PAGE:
oh no, and i mean i totally welcome the discussion because i think it's a very relevant one for any of us who work as "knowledge translators" between statisticians/quantitative methodologists and everyone else... besides, we have a history here of hijacking other people's posts and take them in weird tangents.

you touch on a very important point there when you mention it's possible to use less sophisticated approaches (which is always desirable) with the huge caveat that they have to be"accurate enough for your purposes". the point that jpkelly and i are trying to make is that statistical estimates from Berley's data derived through traditional correlational methods (regular OLS regression, pearson's correlation, etc) could end up being so biased that analyzing them through simple approaches would end up doing more harm that good. i'm not sure what its name is in the ecological sciences (where jpkelley is our local expert) but here in the province of social sciences/educational measurement/psychometrics is called the "unit of analysis" problem, which is perfectly exemplified the school-setting paradigm: should analysis be done at the student-level? classroom-level? school-level? district-level? and performing analysis ignoring this clustering of the data (which can arise naturally like in the school example or by design as in Berely's case) produces such bad estimates that a whole new area of statistics called hierarchical linear models/multilevel models was created just to tackle this problem. so just from starters it is known the estimates derived from averaged data will not be accurate enough because there's about 20-yrs worth of analytical, simulation and real-data studies in the academic literature that backs that up.

which takes us to the second point. i dont think denny borsboom has ever dealt with corporate america (my assumption only. i have never asked him for his CV. he is a university professor in amsterdam) but he is well acknowledged as one of the most important living figures in the area of quantitative analysis for the social sciences and *the* most brilliant psychometrician of the post-IRT generation. the point that you make is very good, but i think that's true from any analysis. gov't agencies or the private industry usually care about results, and as someone who'se done interships at ETS (developers of the SATs, GREs and pretty much all the major standardised tests used in america and the world today) i understand these people end up wanting the "what" more than the "how did you get that". just as jpkelley said... why would you even mention in the first place a poisson distribution? or regression? or even the variance? you're not talking to experts here, what's relevent to them are the results of the analysis, not how you got there... because how you got there requires a certain degree of technical knowledge most people are not interested in acquiring.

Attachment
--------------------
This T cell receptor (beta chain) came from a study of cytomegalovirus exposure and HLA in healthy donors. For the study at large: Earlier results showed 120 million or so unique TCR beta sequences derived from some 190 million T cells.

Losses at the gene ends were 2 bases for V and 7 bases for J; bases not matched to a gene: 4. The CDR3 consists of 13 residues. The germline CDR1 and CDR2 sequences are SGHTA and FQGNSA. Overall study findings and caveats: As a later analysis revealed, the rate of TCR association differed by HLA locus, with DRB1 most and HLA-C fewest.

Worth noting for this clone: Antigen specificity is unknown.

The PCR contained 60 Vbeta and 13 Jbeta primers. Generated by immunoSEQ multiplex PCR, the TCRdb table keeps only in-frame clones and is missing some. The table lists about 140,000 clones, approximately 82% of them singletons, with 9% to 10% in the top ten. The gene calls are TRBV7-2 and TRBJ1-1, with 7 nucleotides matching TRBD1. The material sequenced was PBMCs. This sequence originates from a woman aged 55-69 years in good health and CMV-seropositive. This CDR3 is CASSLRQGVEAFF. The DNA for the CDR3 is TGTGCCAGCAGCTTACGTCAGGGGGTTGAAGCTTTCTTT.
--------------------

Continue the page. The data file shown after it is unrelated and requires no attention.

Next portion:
so i ask you... let's assume you're my boss and i'm your number cruncher. what if i asked you: "i can analyze this in a very simple way. it will be wrong and mostly useless, but you'll be able to follow the logic of what i did perfectly. or i can do a super-convoluted analysis that will get you excellent estimates but you wont understand *bleep* of what i did. which one do you prefer?" and if we encourage people to do the wrong thing just because it's easy we are not gonna get very far, arent we?

albert einstein once said "make things as simple as possible... but not simpler". i mean, i could also try and fit some incredibly bizarre likelihood equation with strange discontinuities to Berely's data and probably get estimates just a tiiiiny bit better than would come from out from a mixed-effects regression. but the improvement from a regular OLS regression/correlation with averaged data to a mixed-effects regression is so substantial, that it is called for, even if it's more complicated to implement and/or understand.